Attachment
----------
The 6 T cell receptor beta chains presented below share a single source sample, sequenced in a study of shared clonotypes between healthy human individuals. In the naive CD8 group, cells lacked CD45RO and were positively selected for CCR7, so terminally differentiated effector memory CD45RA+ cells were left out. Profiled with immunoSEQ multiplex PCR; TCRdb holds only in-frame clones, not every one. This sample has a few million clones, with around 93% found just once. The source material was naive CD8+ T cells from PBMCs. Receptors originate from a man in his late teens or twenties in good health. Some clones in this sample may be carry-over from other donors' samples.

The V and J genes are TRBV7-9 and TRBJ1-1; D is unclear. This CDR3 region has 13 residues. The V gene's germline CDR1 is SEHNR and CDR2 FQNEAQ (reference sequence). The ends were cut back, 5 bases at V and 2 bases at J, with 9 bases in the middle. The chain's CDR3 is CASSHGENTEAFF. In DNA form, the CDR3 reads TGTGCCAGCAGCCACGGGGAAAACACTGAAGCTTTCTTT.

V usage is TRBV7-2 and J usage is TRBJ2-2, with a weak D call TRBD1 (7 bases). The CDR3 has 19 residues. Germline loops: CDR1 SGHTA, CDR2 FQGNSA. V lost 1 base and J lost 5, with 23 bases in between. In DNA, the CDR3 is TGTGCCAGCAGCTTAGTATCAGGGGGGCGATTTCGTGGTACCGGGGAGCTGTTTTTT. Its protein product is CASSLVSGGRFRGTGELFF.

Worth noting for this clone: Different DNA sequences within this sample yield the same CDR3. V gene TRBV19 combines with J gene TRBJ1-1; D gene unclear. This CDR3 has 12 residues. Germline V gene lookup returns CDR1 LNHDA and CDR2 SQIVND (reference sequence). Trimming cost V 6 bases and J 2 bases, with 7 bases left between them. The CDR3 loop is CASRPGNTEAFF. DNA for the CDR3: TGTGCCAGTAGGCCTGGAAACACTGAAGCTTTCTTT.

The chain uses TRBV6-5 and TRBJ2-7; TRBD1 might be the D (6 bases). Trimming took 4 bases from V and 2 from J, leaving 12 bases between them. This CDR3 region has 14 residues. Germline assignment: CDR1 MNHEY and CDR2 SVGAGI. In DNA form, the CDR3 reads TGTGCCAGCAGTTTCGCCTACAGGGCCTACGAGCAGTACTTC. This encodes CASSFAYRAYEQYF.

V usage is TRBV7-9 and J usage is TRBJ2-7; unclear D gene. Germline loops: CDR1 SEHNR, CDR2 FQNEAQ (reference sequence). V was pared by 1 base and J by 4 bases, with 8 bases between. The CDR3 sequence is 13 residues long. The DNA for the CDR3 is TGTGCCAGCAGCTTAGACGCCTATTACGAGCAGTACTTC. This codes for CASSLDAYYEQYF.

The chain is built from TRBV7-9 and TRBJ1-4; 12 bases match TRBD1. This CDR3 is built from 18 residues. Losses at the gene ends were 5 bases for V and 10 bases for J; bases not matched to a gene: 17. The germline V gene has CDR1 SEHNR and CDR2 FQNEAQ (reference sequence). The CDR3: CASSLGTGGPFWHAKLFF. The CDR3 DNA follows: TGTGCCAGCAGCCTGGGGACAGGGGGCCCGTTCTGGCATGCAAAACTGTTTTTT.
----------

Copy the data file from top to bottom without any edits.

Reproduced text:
The 6 T cell receptor beta chains presented below share a single source sample, sequenced in a study of shared clonotypes between healthy human individuals. In the naive CD8 group, cells lacked CD45RO and were positively selected for CCR7, so terminally differentiated effector memory CD45RA+ cells were left out. Profiled with immunoSEQ multiplex PCR; TCRdb holds only in-frame clones, not every one. This sample has a few million clones, with around 93% found just once. The source material was naive CD8+ T cells from PBMCs. Receptors originate from a man in his late teens or twenties in good health. Some clones in this sample may be carry-over from other donors' samples.

The V and J genes are TRBV7-9 and TRBJ1-1; D is unclear. This CDR3 region has 13 residues. The V gene's germline CDR1 is SEHNR and CDR2 FQNEAQ (reference sequence). The ends were cut back, 5 bases at V and 2 bases at J, with 9 bases in the middle. The chain's CDR3 is CASSHGENTEAFF. In DNA form, the CDR3 reads TGTGCCAGCAGCCACGGGGAAAACACTGAAGCTTTCTTT.

V usage is TRBV7-2 and J usage is TRBJ2-2, with a weak D call TRBD1 (7 bases). The CDR3 has 19 residues. Germline loops: CDR1 SGHTA, CDR2 FQGNSA. V lost 1 base and J lost 5, with 23 bases in between. In DNA, the CDR3 is TGTGCCAGCAGCTTAGTATCAGGGGGGCGATTTCGTGGTACCGGGGAGCTGTTTTTT. Its protein product is CASSLVSGGRFRGTGELFF.

Worth noting for this clone: Different DNA sequences within this sample yield the same CDR3. V gene TRBV19 combines with J gene TRBJ1-1; D gene unclear. This CDR3 has 12 residues. Germline V gene lookup returns CDR1 LNHDA and CDR2 SQIVND (reference sequence). Trimming cost V 6 bases and J 2 bases, with 7 bases left between them. The CDR3 loop is CASRPGNTEAFF. DNA for the CDR3: TGTGCCAGTAGGCCTGGAAACACTGAAGCTTTCTTT.

The chain uses TRBV6-5 and TRBJ2-7; TRBD1 might be the D (6 bases). Trimming took 4 bases from V and 2 from J, leaving 12 bases between them. This CDR3 region has 14 residues. Germline assignment: CDR1 MNHEY and CDR2 SVGAGI. In DNA form, the CDR3 reads TGTGCCAGCAGTTTCGCCTACAGGGCCTACGAGCAGTACTTC. This encodes CASSFAYRAYEQYF.

V usage is TRBV7-9 and J usage is TRBJ2-7; unclear D gene. Germline loops: CDR1 SEHNR, CDR2 FQNEAQ (reference sequence). V was pared by 1 base and J by 4 bases, with 8 bases between. The CDR3 sequence is 13 residues long. The DNA for the CDR3 is TGTGCCAGCAGCTTAGACGCCTATTACGAGCAGTACTTC. This codes for CASSLDAYYEQYF.

The chain is built from TRBV7-9 and TRBJ1-4; 12 bases match TRBD1. This CDR3 is built from 18 residues. Losses at the gene ends were 5 bases for V and 10 bases for J; bases not matched to a gene: 17. The germline V gene has CDR1 SEHNR and CDR2 FQNEAQ (reference sequence). The CDR3: CASSLGTGGPFWHAKLFF. The CDR3 DNA follows: TGTGCCAGCAGCCTGGGGACAGGGGGCCCGTTCTGGCATGCAAAACTGTTTTTT.